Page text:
Home Equity

AAA

DEFINITION of 'Home Equity'

The value of ownership built up in a home or property that represents the current market value of the house less any remaining mortgage payments. This value is built up over time as the property owner pays off the mortgage and the market value of the property appreciates.

INVESTOPEDIA EXPLAINS 'Home Equity'

Home equity represents one of the largest sources of net worth for most investors. Home equity can be borrowed against through a home equity loan or home equity line of credit (HELOC).

RELATED TERMS
  1. All-In-One Mortgage

    A mortgage loan that combines the features of a checking account, ...
  2. Homeowner Affordability And Stability ...

    A program rolled out in 2009 in an attempt to stabilize the U.S. ...
  3. Home Equity Conversion Mortgage ...

    A type of Federal Housing Administration (FHA) insured reverse ...
  4. 100% Mortgage

    A mortgage loan in which the borrower receives a loan amount ...
  5. Negative Equity

    When the value of an asset falls below the outstanding balance ...
  6. Gift Of Equity

    The sale of a home made to a family member or someone with whom ...
RELATED FAQS
  1. What role did securitization play in the U.S. subprime mortgage crisis?

    The securitization of subprime mortgages into mortgage-backed securities (MBS) and collateralized debt obligations (CDOs) ... Read Full Answer >>
  2. How often is interest compounded?

    Interest can be compounded on any given frequency schedule. Common interest compounding time frames are daily, monthly, semi-annually ... Read Full Answer >>
  3. How does the loan-to-value ratio affect my mortgage payments?

    Several factors affect the mortgage rate you can obtain when you purchase a home. Lenders analyze credit histories and scores ... Read Full Answer >>
  4. What's the difference between a collateralized debt obligation (CDO) and a collateralized ...

    A collateralized mortgage obligation, or CMO, is a type of mortgage-backed security (MBS) issued by an lender that handles ... Read Full Answer >>
  5. What is the difference between a savings & loan company and a bank?

    Savings and loan (S&L) companies provide many of the same services to customers as banks, including deposits, loans, ... Read Full Answer >>
  6. Why does the loan-to-value ratio matter?

    For mortgage lenders and borrowers, the loan-to-value ratio is an important factor in determining the repayment terms of ... Read Full Answer >>
Related Articles
  1. Home & Auto

    Measuring The Benefits Of Home Ownership

    Price appreciation is the biggest factor, but it's not the only thing to consider.
  2. Home & Auto

    The Truth About Real Estate Prices

    Historical housing price data suggests ongoing increases in housing prices, but these numbers don't tell the whole truth.
  3. Budgeting

    Mortgages: How Much Can You Afford?

    Answering this means number-crunching as well as factoring in other considerations and expenses.
  4. Home & Auto

    The Benefits Of Mortgage Repayment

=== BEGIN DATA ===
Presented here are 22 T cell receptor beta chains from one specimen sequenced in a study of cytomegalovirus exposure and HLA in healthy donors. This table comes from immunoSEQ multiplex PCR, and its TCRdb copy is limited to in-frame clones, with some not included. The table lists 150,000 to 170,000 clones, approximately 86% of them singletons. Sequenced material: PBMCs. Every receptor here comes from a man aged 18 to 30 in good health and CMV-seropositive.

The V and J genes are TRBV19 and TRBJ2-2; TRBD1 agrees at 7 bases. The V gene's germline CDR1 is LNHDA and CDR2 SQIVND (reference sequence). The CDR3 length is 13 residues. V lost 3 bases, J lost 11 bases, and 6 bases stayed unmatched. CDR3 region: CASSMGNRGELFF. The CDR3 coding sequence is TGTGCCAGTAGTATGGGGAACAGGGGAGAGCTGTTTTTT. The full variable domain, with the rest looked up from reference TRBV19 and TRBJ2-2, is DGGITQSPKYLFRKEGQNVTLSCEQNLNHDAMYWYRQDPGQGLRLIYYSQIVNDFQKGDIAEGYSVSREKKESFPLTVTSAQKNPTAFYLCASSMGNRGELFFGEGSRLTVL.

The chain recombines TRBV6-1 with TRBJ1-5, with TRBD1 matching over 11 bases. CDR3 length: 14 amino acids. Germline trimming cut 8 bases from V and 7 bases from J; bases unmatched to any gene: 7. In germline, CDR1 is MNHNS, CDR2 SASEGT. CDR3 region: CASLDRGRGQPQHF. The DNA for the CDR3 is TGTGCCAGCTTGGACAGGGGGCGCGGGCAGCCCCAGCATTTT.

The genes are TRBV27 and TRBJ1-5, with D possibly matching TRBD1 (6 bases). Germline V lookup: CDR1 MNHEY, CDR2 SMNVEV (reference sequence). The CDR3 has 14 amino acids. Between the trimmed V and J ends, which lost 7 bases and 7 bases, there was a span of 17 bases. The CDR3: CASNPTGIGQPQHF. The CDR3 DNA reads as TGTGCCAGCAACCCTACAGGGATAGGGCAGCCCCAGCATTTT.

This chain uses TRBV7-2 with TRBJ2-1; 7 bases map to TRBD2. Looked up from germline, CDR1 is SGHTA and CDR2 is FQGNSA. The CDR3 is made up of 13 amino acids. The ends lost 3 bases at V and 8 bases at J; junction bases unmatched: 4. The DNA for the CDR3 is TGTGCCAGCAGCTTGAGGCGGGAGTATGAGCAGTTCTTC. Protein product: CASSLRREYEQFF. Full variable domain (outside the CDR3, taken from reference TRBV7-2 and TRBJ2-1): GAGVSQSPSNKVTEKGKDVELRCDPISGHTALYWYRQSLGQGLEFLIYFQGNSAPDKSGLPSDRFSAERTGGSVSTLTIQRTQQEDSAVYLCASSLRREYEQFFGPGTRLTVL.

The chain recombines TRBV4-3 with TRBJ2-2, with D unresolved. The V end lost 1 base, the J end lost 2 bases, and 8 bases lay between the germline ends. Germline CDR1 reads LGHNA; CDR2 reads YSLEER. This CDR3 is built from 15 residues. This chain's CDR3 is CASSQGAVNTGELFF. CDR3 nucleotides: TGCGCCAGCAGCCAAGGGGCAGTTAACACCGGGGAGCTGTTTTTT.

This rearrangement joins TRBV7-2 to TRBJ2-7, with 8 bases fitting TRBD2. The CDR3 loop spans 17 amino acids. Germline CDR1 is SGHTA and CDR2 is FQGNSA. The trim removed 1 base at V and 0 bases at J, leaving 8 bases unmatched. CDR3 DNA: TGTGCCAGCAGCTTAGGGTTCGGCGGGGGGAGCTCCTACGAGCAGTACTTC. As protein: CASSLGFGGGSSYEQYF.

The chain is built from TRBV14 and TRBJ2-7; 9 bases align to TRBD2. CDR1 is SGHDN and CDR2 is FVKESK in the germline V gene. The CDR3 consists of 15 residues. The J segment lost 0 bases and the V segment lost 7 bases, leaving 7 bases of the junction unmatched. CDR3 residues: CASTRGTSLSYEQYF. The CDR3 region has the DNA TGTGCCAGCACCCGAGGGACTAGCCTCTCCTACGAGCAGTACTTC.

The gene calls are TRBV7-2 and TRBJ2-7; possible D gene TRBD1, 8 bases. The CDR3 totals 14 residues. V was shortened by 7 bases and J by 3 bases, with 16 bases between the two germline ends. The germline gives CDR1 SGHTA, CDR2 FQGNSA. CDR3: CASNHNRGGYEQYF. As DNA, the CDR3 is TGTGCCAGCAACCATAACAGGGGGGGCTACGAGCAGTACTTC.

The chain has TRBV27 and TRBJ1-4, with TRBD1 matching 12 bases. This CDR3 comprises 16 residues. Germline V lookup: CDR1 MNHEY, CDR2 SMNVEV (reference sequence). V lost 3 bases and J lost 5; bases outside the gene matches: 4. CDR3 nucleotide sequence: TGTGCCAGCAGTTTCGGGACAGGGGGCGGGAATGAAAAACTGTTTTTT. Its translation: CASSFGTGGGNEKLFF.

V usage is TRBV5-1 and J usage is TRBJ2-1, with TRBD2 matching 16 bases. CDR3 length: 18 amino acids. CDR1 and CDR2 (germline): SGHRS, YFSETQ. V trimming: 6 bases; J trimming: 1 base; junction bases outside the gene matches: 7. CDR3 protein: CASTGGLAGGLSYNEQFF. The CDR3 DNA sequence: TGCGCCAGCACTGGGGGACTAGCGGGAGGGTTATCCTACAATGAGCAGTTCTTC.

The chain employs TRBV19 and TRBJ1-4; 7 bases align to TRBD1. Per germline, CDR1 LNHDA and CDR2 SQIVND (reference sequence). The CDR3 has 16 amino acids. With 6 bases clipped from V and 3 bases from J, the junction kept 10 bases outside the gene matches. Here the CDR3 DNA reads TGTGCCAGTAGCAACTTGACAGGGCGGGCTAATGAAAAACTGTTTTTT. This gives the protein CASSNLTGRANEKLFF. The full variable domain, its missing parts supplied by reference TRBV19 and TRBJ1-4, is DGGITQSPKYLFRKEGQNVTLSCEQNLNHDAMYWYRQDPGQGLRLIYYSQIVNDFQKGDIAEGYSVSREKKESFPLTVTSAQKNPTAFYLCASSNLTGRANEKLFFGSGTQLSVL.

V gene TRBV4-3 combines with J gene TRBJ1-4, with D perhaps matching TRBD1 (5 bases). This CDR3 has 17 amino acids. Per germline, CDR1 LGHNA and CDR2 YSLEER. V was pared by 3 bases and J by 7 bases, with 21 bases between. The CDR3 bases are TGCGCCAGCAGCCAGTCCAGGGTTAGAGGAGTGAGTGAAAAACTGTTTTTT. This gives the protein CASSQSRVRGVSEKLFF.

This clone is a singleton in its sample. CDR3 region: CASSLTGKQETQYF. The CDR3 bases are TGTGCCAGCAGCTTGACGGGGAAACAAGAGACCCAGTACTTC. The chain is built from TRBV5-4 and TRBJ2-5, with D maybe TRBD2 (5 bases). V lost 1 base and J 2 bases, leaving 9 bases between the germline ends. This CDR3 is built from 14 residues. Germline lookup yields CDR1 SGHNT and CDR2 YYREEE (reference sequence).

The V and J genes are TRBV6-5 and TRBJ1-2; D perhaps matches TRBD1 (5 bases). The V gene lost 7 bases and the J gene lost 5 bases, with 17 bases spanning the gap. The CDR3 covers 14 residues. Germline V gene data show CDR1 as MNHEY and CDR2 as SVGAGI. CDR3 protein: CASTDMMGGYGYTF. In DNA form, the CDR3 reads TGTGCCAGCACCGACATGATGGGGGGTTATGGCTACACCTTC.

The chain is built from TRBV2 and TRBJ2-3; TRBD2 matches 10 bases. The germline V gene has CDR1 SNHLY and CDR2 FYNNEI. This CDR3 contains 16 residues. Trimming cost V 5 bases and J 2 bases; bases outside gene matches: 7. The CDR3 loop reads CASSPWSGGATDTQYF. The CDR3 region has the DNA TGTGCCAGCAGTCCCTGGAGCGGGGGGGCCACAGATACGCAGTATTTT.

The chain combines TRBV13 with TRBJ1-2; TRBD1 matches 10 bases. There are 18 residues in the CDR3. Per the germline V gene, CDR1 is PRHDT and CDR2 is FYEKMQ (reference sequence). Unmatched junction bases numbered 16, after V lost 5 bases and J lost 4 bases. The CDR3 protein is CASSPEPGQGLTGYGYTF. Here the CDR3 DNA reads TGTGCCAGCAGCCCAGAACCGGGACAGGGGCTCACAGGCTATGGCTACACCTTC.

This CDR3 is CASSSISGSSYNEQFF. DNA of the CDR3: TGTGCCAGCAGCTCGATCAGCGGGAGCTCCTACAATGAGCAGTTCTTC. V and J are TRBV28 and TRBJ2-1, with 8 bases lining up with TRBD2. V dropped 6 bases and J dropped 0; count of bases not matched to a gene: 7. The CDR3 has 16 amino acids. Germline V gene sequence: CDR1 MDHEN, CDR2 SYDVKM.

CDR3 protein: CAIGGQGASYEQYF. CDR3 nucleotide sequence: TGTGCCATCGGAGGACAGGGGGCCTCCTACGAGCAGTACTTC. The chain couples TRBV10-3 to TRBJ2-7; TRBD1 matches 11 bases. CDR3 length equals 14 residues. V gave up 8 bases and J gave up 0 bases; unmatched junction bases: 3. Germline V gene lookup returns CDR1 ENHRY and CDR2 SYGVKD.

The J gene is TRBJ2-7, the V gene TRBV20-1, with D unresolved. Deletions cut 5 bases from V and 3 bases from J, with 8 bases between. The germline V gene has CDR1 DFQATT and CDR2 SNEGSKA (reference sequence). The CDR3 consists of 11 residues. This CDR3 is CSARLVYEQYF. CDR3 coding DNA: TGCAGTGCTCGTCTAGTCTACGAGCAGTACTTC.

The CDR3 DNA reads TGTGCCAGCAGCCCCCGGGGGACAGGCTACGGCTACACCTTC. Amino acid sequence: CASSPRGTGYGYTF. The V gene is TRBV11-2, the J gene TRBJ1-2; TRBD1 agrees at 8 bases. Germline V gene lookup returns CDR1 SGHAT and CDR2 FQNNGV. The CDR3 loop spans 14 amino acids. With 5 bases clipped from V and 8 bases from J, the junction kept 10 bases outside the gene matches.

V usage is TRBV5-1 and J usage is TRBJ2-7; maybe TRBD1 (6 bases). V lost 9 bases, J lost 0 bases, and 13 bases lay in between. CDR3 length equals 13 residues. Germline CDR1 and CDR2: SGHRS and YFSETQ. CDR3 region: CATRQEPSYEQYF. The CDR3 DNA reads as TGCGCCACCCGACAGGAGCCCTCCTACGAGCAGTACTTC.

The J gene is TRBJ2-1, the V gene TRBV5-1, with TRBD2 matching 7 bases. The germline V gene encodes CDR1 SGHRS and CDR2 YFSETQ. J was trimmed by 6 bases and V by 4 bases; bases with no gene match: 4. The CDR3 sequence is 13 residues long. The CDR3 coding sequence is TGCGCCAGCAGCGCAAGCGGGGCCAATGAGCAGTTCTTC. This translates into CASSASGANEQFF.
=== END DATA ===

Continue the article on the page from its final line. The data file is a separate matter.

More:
Buying a home may be the biggest debt you'll ever incur. Learn why you should retire it sooner, rather than later.
  5. Options & Futures

    Make A Risk-Based Mortgage Decision

    Find out how to choose which mortgage style is right for you.
  6. Home & Auto

    When (And When Not) To Refinance Your Mortgage

    There are both good and bad reasons to refinance. Learn more about both here.
  7. Home & Auto

    Reverse Mortgage Pitfalls

    Before tapping your home equity, find out what can go wrong.
  8. Options & Futures

    Home-Equity Loans: The Costs

    Learn the factors to consider when comparing the different programs offered by various lenders.
  9. Home & Auto

    Equity Stripping Leaves Creditors Empty-Handed

    Add additional debt to your real estate assets to keep the creditors at bay.
  10. Investing Basics

    Subprime Lending: Helping Hand Or Underhanded?

    These loans can spell disaster for borrowers, but that doesn't mean they should be condemned.

You May Also Like

Hot Definitions
  1. Merger Arbitrage

    A hedge fund strategy in which the stocks of two merging companies are simultaneously bought and sold to create a riskless ...
  2. Market Failure

    An economic term that encompasses a situation where, in any given market, the quantity of a product demanded by consumers ...
  3. Unsystematic Risk

    Company or industry specific risk that is inherent in each investment. The amount of unsystematic risk can be reduced through ...
  4. Security Market Line - SML

    A line that graphs the systematic, or market, risk versus return of the whole market at a certain time and shows all risky ...
  5. Tangible Net Worth

    A measure of the physical worth of a company, which does not include any value derived from intangible assets such as copyrights, ...
  6. Marginal Utility

    The additional satisfaction a consumer gains from consuming one more unit of a good or service. Marginal utility is an important ...
Trading Center